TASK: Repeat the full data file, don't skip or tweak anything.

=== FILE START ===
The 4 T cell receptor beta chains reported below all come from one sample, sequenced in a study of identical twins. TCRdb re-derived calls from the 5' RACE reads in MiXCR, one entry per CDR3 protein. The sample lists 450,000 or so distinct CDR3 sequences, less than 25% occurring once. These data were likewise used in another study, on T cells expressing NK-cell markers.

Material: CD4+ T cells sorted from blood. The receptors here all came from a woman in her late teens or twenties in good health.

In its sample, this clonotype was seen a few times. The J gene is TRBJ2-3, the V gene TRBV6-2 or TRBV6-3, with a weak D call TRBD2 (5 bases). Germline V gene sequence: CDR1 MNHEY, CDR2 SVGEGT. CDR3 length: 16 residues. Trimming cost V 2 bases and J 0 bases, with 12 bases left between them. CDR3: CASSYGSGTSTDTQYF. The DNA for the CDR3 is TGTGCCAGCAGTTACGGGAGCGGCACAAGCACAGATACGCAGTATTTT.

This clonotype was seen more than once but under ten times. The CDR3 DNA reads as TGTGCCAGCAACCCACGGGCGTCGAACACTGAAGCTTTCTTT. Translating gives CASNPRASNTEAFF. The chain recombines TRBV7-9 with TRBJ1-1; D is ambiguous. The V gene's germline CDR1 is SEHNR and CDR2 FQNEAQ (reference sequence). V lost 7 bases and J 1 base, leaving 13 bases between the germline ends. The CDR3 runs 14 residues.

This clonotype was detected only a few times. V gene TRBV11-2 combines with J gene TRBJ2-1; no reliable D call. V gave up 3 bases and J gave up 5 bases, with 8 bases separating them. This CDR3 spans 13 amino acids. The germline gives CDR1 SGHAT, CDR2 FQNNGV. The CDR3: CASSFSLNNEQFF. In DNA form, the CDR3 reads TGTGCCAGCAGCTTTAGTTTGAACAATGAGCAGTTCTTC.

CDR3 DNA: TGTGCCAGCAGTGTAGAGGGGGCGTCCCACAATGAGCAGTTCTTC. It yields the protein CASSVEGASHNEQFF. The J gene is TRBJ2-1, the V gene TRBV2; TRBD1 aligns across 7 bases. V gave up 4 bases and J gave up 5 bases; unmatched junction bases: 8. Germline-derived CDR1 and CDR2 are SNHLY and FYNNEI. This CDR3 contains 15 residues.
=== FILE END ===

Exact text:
The 4 T cell receptor beta chains reported below all come from one sample, sequenced in a study of identical twins. TCRdb re-derived calls from the 5' RACE reads in MiXCR, one entry per CDR3 protein. The sample lists 450,000 or so distinct CDR3 sequences, less than 25% occurring once. These data were likewise used in another study, on T cells expressing NK-cell markers.

Material: CD4+ T cells sorted from blood. The receptors here all came from a woman in her late teens or twenties in good health.

In its sample, this clonotype was seen a few times. The J gene is TRBJ2-3, the V gene TRBV6-2 or TRBV6-3, with a weak D call TRBD2 (5 bases). Germline V gene sequence: CDR1 MNHEY, CDR2 SVGEGT. CDR3 length: 16 residues. Trimming cost V 2 bases and J 0 bases, with 12 bases left between them. CDR3: CASSYGSGTSTDTQYF. The DNA for the CDR3 is TGTGCCAGCAGTTACGGGAGCGGCACAAGCACAGATACGCAGTATTTT.

This clonotype was seen more than once but under ten times. The CDR3 DNA reads as TGTGCCAGCAACCCACGGGCGTCGAACACTGAAGCTTTCTTT. Translating gives CASNPRASNTEAFF. The chain recombines TRBV7-9 with TRBJ1-1; D is ambiguous. The V gene's germline CDR1 is SEHNR and CDR2 FQNEAQ (reference sequence). V lost 7 bases and J 1 base, leaving 13 bases between the germline ends. The CDR3 runs 14 residues.

This clonotype was detected only a few times. V gene TRBV11-2 combines with J gene TRBJ2-1; no reliable D call. V gave up 3 bases and J gave up 5 bases, with 8 bases separating them. This CDR3 spans 13 amino acids. The germline gives CDR1 SGHAT, CDR2 FQNNGV. The CDR3: CASSFSLNNEQFF. In DNA form, the CDR3 reads TGTGCCAGCAGCTTTAGTTTGAACAATGAGCAGTTCTTC.

CDR3 DNA: TGTGCCAGCAGTGTAGAGGGGGCGTCCCACAATGAGCAGTTCTTC. It yields the protein CASSVEGASHNEQFF. The J gene is TRBJ2-1, the V gene TRBV2; TRBD1 aligns across 7 bases. V gave up 4 bases and J gave up 5 bases; unmatched junction bases: 8. Germline-derived CDR1 and CDR2 are SNHLY and FYNNEI. This CDR3 contains 15 residues.